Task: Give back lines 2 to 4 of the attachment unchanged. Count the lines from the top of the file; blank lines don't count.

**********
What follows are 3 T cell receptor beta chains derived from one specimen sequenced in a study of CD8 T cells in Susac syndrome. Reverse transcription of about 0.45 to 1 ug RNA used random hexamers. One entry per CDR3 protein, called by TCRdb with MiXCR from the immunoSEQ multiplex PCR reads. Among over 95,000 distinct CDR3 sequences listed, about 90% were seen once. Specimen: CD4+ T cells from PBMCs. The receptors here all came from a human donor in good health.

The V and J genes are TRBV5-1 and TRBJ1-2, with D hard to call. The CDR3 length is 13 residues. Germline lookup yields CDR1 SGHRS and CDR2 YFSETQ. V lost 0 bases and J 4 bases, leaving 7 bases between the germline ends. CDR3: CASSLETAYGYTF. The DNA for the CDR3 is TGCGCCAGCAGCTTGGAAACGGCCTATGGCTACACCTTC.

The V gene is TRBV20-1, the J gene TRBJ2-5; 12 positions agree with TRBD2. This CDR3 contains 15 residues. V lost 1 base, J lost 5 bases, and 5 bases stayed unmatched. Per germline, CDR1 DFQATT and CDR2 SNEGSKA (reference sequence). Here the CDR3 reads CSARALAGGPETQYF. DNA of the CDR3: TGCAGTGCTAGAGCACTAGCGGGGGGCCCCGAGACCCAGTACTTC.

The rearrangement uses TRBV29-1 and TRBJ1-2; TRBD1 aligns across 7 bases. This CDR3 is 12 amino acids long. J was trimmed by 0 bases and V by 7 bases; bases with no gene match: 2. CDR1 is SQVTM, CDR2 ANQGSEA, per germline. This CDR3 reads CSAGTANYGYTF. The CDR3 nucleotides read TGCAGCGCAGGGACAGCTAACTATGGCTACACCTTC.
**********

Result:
The V and J genes are TRBV5-1 and TRBJ1-2, with D hard to call. The CDR3 length is 13 residues. Germline lookup yields CDR1 SGHRS and CDR2 YFSETQ. V lost 0 bases and J 4 bases, leaving 7 bases between the germline ends. CDR3: CASSLETAYGYTF. The DNA for the CDR3 is TGCGCCAGCAGCTTGGAAACGGCCTATGGCTACACCTTC.

The V gene is TRBV20-1, the J gene TRBJ2-5; 12 positions agree with TRBD2. This CDR3 contains 15 residues. V lost 1 base, J lost 5 bases, and 5 bases stayed unmatched. Per germline, CDR1 DFQATT and CDR2 SNEGSKA (reference sequence). Here the CDR3 reads CSARALAGGPETQYF. DNA of the CDR3: TGCAGTGCTAGAGCACTAGCGGGGGGCCCCGAGACCCAGTACTTC.

The rearrangement uses TRBV29-1 and TRBJ1-2; TRBD1 aligns across 7 bases. This CDR3 is 12 amino acids long. J was trimmed by 0 bases and V by 7 bases; bases with no gene match: 2. CDR1 is SQVTM, CDR2 ANQGSEA, per germline. This CDR3 reads CSAGTANYGYTF. The CDR3 nucleotides read TGCAGCGCAGGGACAGCTAACTATGGCTACACCTTC.